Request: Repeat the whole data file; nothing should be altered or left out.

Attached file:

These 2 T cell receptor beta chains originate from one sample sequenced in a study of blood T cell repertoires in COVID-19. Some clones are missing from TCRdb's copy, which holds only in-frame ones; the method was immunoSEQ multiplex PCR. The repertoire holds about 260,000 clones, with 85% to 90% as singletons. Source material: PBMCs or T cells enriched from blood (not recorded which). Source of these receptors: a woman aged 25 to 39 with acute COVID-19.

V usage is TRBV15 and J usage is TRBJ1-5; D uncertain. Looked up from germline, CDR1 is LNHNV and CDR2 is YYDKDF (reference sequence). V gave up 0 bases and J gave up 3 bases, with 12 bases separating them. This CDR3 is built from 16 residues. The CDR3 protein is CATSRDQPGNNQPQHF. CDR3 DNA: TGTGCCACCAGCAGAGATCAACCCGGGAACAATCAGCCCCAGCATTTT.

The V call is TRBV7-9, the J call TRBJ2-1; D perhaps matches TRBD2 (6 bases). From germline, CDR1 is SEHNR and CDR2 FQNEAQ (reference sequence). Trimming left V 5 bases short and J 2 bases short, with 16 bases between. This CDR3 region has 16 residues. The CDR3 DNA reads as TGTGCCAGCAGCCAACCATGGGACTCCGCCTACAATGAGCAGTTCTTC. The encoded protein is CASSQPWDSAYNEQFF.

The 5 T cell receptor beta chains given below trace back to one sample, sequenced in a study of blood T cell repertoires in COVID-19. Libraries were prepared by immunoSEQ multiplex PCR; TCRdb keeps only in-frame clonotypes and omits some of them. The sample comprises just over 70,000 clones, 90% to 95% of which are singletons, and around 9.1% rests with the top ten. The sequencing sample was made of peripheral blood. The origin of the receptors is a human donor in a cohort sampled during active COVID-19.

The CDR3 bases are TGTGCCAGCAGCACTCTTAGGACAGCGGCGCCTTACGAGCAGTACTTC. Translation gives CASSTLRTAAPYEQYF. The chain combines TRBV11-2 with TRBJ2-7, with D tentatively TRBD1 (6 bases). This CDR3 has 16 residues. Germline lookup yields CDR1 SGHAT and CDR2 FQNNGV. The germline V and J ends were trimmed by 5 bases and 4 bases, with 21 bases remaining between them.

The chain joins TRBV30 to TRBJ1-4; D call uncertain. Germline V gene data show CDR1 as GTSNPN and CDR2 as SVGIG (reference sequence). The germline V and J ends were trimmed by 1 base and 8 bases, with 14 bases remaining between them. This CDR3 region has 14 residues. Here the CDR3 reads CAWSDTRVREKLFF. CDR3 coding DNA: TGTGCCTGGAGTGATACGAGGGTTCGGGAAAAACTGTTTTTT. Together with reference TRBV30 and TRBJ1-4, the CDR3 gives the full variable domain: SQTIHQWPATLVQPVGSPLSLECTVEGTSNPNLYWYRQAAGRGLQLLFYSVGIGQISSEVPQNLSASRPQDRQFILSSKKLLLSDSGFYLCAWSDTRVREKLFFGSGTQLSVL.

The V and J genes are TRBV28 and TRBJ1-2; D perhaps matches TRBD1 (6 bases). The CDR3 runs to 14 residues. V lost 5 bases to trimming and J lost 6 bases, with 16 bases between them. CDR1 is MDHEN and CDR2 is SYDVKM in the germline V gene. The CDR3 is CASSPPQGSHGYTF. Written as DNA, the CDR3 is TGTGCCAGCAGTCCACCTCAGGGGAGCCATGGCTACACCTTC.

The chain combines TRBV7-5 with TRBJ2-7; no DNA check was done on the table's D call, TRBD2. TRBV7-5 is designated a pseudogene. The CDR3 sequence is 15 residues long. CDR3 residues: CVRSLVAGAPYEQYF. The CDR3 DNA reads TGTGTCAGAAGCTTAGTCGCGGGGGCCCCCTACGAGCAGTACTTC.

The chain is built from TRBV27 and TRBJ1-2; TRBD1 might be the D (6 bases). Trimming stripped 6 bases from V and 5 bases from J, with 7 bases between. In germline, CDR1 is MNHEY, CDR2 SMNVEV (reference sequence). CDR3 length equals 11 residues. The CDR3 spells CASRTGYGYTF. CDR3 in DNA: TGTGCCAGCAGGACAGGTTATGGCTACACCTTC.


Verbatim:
These 2 T cell receptor beta chains originate from one sample sequenced in a study of blood T cell repertoires in COVID-19. Some clones are missing from TCRdb's copy, which holds only in-frame ones; the method was immunoSEQ multiplex PCR. The repertoire holds about 260,000 clones, with 85% to 90% as singletons. Source material: PBMCs or T cells enriched from blood (not recorded which). Source of these receptors: a woman aged 25 to 39 with acute COVID-19.

V usage is TRBV15 and J usage is TRBJ1-5; D uncertain. Looked up from germline, CDR1 is LNHNV and CDR2 is YYDKDF (reference sequence). V gave up 0 bases and J gave up 3 bases, with 12 bases separating them. This CDR3 is built from 16 residues. The CDR3 protein is CATSRDQPGNNQPQHF. CDR3 DNA: TGTGCCACCAGCAGAGATCAACCCGGGAACAATCAGCCCCAGCATTTT.

The V call is TRBV7-9, the J call TRBJ2-1; D perhaps matches TRBD2 (6 bases). From germline, CDR1 is SEHNR and CDR2 FQNEAQ (reference sequence). Trimming left V 5 bases short and J 2 bases short, with 16 bases between. This CDR3 region has 16 residues. The CDR3 DNA reads as TGTGCCAGCAGCCAACCATGGGACTCCGCCTACAATGAGCAGTTCTTC. The encoded protein is CASSQPWDSAYNEQFF.

The 5 T cell receptor beta chains given below trace back to one sample, sequenced in a study of blood T cell repertoires in COVID-19. Libraries were prepared by immunoSEQ multiplex PCR; TCRdb keeps only in-frame clonotypes and omits some of them. The sample comprises just over 70,000 clones, 90% to 95% of which are singletons, and around 9.1% rests with the top ten. The sequencing sample was made of peripheral blood. The origin of the receptors is a human donor in a cohort sampled during active COVID-19.

The CDR3 bases are TGTGCCAGCAGCACTCTTAGGACAGCGGCGCCTTACGAGCAGTACTTC. Translation gives CASSTLRTAAPYEQYF. The chain combines TRBV11-2 with TRBJ2-7, with D tentatively TRBD1 (6 bases). This CDR3 has 16 residues. Germline lookup yields CDR1 SGHAT and CDR2 FQNNGV. The germline V and J ends were trimmed by 5 bases and 4 bases, with 21 bases remaining between them.

The chain joins TRBV30 to TRBJ1-4; D call uncertain. Germline V gene data show CDR1 as GTSNPN and CDR2 as SVGIG (reference sequence). The germline V and J ends were trimmed by 1 base and 8 bases, with 14 bases remaining between them. This CDR3 region has 14 residues. Here the CDR3 reads CAWSDTRVREKLFF. CDR3 coding DNA: TGTGCCTGGAGTGATACGAGGGTTCGGGAAAAACTGTTTTTT. Together with reference TRBV30 and TRBJ1-4, the CDR3 gives the full variable domain: SQTIHQWPATLVQPVGSPLSLECTVEGTSNPNLYWYRQAAGRGLQLLFYSVGIGQISSEVPQNLSASRPQDRQFILSSKKLLLSDSGFYLCAWSDTRVREKLFFGSGTQLSVL.

The V and J genes are TRBV28 and TRBJ1-2; D perhaps matches TRBD1 (6 bases). The CDR3 runs to 14 residues. V lost 5 bases to trimming and J lost 6 bases, with 16 bases between them. CDR1 is MDHEN and CDR2 is SYDVKM in the germline V gene. The CDR3 is CASSPPQGSHGYTF. Written as DNA, the CDR3 is TGTGCCAGCAGTCCACCTCAGGGGAGCCATGGCTACACCTTC.

The chain combines TRBV7-5 with TRBJ2-7; no DNA check was done on the table's D call, TRBD2. TRBV7-5 is designated a pseudogene. The CDR3 sequence is 15 residues long. CDR3 residues: CVRSLVAGAPYEQYF. The CDR3 DNA reads TGTGTCAGAAGCTTAGTCGCGGGGGCCCCCTACGAGCAGTACTTC.

The chain is built from TRBV27 and TRBJ1-2; TRBD1 might be the D (6 bases). Trimming stripped 6 bases from V and 5 bases from J, with 7 bases between. In germline, CDR1 is MNHEY, CDR2 SMNVEV (reference sequence). CDR3 length equals 11 residues. The CDR3 spells CASRTGYGYTF. CDR3 in DNA: TGTGCCAGCAGGACAGGTTATGGCTACACCTTC.